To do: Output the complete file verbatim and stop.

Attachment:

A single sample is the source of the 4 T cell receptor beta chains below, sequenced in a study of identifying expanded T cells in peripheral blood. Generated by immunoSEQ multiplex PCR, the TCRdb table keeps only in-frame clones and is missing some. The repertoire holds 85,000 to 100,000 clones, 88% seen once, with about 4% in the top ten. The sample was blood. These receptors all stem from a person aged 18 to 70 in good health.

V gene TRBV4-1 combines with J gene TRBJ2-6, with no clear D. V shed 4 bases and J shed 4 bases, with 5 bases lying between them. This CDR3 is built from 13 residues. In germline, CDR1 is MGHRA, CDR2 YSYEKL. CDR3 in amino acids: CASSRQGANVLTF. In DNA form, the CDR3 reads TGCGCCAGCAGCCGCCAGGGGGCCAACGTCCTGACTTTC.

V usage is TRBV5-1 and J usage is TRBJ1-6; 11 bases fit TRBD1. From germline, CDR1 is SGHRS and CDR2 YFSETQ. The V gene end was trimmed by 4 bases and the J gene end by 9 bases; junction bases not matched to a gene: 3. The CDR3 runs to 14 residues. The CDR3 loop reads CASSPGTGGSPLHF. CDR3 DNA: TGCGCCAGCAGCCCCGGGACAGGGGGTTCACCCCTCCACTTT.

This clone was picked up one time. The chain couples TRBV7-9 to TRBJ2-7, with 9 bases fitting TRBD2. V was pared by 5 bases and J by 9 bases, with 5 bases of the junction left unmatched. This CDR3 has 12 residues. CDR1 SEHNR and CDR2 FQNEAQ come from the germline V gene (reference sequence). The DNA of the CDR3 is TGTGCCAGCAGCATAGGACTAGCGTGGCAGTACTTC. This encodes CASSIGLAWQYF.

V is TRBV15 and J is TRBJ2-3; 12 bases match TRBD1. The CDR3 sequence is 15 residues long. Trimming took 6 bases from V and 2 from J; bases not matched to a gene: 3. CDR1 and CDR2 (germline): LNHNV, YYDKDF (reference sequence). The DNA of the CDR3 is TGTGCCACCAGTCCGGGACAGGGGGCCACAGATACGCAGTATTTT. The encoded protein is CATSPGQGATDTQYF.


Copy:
A single sample is the source of the 4 T cell receptor beta chains below, sequenced in a study of identifying expanded T cells in peripheral blood. Generated by immunoSEQ multiplex PCR, the TCRdb table keeps only in-frame clones and is missing some. The repertoire holds 85,000 to 100,000 clones, 88% seen once, with about 4% in the top ten. The sample was blood. These receptors all stem from a person aged 18 to 70 in good health.

V gene TRBV4-1 combines with J gene TRBJ2-6, with no clear D. V shed 4 bases and J shed 4 bases, with 5 bases lying between them. This CDR3 is built from 13 residues. In germline, CDR1 is MGHRA, CDR2 YSYEKL. CDR3 in amino acids: CASSRQGANVLTF. In DNA form, the CDR3 reads TGCGCCAGCAGCCGCCAGGGGGCCAACGTCCTGACTTTC.

V usage is TRBV5-1 and J usage is TRBJ1-6; 11 bases fit TRBD1. From germline, CDR1 is SGHRS and CDR2 YFSETQ. The V gene end was trimmed by 4 bases and the J gene end by 9 bases; junction bases not matched to a gene: 3. The CDR3 runs to 14 residues. The CDR3 loop reads CASSPGTGGSPLHF. CDR3 DNA: TGCGCCAGCAGCCCCGGGACAGGGGGTTCACCCCTCCACTTT.

This clone was picked up one time. The chain couples TRBV7-9 to TRBJ2-7, with 9 bases fitting TRBD2. V was pared by 5 bases and J by 9 bases, with 5 bases of the junction left unmatched. This CDR3 has 12 residues. CDR1 SEHNR and CDR2 FQNEAQ come from the germline V gene (reference sequence). The DNA of the CDR3 is TGTGCCAGCAGCATAGGACTAGCGTGGCAGTACTTC. This encodes CASSIGLAWQYF.

V is TRBV15 and J is TRBJ2-3; 12 bases match TRBD1. The CDR3 sequence is 15 residues long. Trimming took 6 bases from V and 2 from J; bases not matched to a gene: 3. CDR1 and CDR2 (germline): LNHNV, YYDKDF (reference sequence). The DNA of the CDR3 is TGTGCCACCAGTCCGGGACAGGGGGCCACAGATACGCAGTATTTT. The encoded protein is CATSPGQGATDTQYF.